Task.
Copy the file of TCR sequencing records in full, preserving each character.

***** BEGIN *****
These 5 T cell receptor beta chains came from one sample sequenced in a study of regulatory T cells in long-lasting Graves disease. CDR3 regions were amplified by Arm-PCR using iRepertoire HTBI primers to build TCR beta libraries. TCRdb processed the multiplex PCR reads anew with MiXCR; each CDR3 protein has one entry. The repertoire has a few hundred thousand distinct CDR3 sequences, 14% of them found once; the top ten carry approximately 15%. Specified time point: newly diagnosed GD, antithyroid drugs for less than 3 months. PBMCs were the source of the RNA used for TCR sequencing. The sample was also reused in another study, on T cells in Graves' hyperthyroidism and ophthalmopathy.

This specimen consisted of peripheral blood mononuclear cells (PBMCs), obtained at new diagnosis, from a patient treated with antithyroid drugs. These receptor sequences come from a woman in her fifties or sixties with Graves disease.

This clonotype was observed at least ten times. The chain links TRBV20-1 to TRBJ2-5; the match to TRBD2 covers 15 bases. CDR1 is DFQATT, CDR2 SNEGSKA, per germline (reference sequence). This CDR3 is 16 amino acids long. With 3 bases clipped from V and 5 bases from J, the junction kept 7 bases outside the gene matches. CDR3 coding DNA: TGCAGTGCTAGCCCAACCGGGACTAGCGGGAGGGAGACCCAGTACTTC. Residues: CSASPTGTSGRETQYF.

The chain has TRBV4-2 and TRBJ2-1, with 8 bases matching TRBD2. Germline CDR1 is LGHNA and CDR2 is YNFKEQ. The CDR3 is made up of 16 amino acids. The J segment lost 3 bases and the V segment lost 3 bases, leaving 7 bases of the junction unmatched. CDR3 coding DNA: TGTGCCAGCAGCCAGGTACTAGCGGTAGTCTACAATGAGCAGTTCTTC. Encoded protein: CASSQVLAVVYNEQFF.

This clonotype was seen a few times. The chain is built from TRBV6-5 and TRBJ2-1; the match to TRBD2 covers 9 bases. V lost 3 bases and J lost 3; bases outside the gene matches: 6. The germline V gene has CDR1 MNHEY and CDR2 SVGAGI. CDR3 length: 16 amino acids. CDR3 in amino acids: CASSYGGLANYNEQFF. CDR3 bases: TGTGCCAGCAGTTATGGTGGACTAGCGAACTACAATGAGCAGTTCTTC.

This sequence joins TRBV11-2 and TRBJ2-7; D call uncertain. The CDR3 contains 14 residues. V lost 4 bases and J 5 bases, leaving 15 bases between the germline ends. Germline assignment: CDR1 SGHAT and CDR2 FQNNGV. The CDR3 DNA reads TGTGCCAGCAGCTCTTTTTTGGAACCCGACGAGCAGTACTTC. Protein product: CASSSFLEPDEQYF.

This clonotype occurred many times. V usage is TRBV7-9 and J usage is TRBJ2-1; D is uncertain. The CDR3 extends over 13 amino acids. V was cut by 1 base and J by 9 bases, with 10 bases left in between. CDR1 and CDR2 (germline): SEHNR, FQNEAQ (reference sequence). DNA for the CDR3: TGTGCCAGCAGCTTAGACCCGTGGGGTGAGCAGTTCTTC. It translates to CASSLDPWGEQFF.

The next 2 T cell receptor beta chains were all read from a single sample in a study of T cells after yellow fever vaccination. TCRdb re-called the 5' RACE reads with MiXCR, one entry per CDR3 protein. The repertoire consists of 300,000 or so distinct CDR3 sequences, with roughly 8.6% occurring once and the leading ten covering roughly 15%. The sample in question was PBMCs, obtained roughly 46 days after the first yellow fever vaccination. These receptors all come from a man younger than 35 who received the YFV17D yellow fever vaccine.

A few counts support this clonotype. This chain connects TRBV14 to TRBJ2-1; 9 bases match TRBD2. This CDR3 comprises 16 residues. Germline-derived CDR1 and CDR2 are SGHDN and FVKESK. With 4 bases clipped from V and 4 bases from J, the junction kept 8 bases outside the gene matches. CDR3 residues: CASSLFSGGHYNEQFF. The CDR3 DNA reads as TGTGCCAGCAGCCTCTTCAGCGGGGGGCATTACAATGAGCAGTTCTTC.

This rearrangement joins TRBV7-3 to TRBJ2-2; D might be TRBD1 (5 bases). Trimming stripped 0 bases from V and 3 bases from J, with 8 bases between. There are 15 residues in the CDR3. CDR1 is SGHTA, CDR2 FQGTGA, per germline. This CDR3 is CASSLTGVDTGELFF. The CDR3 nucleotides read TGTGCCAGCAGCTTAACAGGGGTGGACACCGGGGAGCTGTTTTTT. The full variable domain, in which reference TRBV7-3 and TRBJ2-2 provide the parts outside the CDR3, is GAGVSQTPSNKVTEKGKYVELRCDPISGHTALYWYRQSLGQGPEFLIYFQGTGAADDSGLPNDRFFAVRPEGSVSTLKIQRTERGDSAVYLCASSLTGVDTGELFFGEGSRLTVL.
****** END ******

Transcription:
These 5 T cell receptor beta chains came from one sample sequenced in a study of regulatory T cells in long-lasting Graves disease. CDR3 regions were amplified by Arm-PCR using iRepertoire HTBI primers to build TCR beta libraries. TCRdb processed the multiplex PCR reads anew with MiXCR; each CDR3 protein has one entry. The repertoire has a few hundred thousand distinct CDR3 sequences, 14% of them found once; the top ten carry approximately 15%. Specified time point: newly diagnosed GD, antithyroid drugs for less than 3 months. PBMCs were the source of the RNA used for TCR sequencing. The sample was also reused in another study, on T cells in Graves' hyperthyroidism and ophthalmopathy.

This specimen consisted of peripheral blood mononuclear cells (PBMCs), obtained at new diagnosis, from a patient treated with antithyroid drugs. These receptor sequences come from a woman in her fifties or sixties with Graves disease.

This clonotype was observed at least ten times. The chain links TRBV20-1 to TRBJ2-5; the match to TRBD2 covers 15 bases. CDR1 is DFQATT, CDR2 SNEGSKA, per germline (reference sequence). This CDR3 is 16 amino acids long. With 3 bases clipped from V and 5 bases from J, the junction kept 7 bases outside the gene matches. CDR3 coding DNA: TGCAGTGCTAGCCCAACCGGGACTAGCGGGAGGGAGACCCAGTACTTC. Residues: CSASPTGTSGRETQYF.

The chain has TRBV4-2 and TRBJ2-1, with 8 bases matching TRBD2. Germline CDR1 is LGHNA and CDR2 is YNFKEQ. The CDR3 is made up of 16 amino acids. The J segment lost 3 bases and the V segment lost 3 bases, leaving 7 bases of the junction unmatched. CDR3 coding DNA: TGTGCCAGCAGCCAGGTACTAGCGGTAGTCTACAATGAGCAGTTCTTC. Encoded protein: CASSQVLAVVYNEQFF.

This clonotype was seen a few times. The chain is built from TRBV6-5 and TRBJ2-1; the match to TRBD2 covers 9 bases. V lost 3 bases and J lost 3; bases outside the gene matches: 6. The germline V gene has CDR1 MNHEY and CDR2 SVGAGI. CDR3 length: 16 amino acids. CDR3 in amino acids: CASSYGGLANYNEQFF. CDR3 bases: TGTGCCAGCAGTTATGGTGGACTAGCGAACTACAATGAGCAGTTCTTC.

This sequence joins TRBV11-2 and TRBJ2-7; D call uncertain. The CDR3 contains 14 residues. V lost 4 bases and J 5 bases, leaving 15 bases between the germline ends. Germline assignment: CDR1 SGHAT and CDR2 FQNNGV. The CDR3 DNA reads TGTGCCAGCAGCTCTTTTTTGGAACCCGACGAGCAGTACTTC. Protein product: CASSSFLEPDEQYF.

This clonotype occurred many times. V usage is TRBV7-9 and J usage is TRBJ2-1; D is uncertain. The CDR3 extends over 13 amino acids. V was cut by 1 base and J by 9 bases, with 10 bases left in between. CDR1 and CDR2 (germline): SEHNR, FQNEAQ (reference sequence). DNA for the CDR3: TGTGCCAGCAGCTTAGACCCGTGGGGTGAGCAGTTCTTC. It translates to CASSLDPWGEQFF.

The next 2 T cell receptor beta chains were all read from a single sample in a study of T cells after yellow fever vaccination. TCRdb re-called the 5' RACE reads with MiXCR, one entry per CDR3 protein. The repertoire consists of 300,000 or so distinct CDR3 sequences, with roughly 8.6% occurring once and the leading ten covering roughly 15%. The sample in question was PBMCs, obtained roughly 46 days after the first yellow fever vaccination. These receptors all come from a man younger than 35 who received the YFV17D yellow fever vaccine.

A few counts support this clonotype. This chain connects TRBV14 to TRBJ2-1; 9 bases match TRBD2. This CDR3 comprises 16 residues. Germline-derived CDR1 and CDR2 are SGHDN and FVKESK. With 4 bases clipped from V and 4 bases from J, the junction kept 8 bases outside the gene matches. CDR3 residues: CASSLFSGGHYNEQFF. The CDR3 DNA reads as TGTGCCAGCAGCCTCTTCAGCGGGGGGCATTACAATGAGCAGTTCTTC.

This rearrangement joins TRBV7-3 to TRBJ2-2; D might be TRBD1 (5 bases). Trimming stripped 0 bases from V and 3 bases from J, with 8 bases between. There are 15 residues in the CDR3. CDR1 is SGHTA, CDR2 FQGTGA, per germline. This CDR3 is CASSLTGVDTGELFF. The CDR3 nucleotides read TGTGCCAGCAGCTTAACAGGGGTGGACACCGGGGAGCTGTTTTTT. The full variable domain, in which reference TRBV7-3 and TRBJ2-2 provide the parts outside the CDR3, is GAGVSQTPSNKVTEKGKYVELRCDPISGHTALYWYRQSLGQGPEFLIYFQGTGAADDSGLPNDRFFAVRPEGSVSTLKIQRTERGDSAVYLCASSLTGVDTGELFFGEGSRLTVL.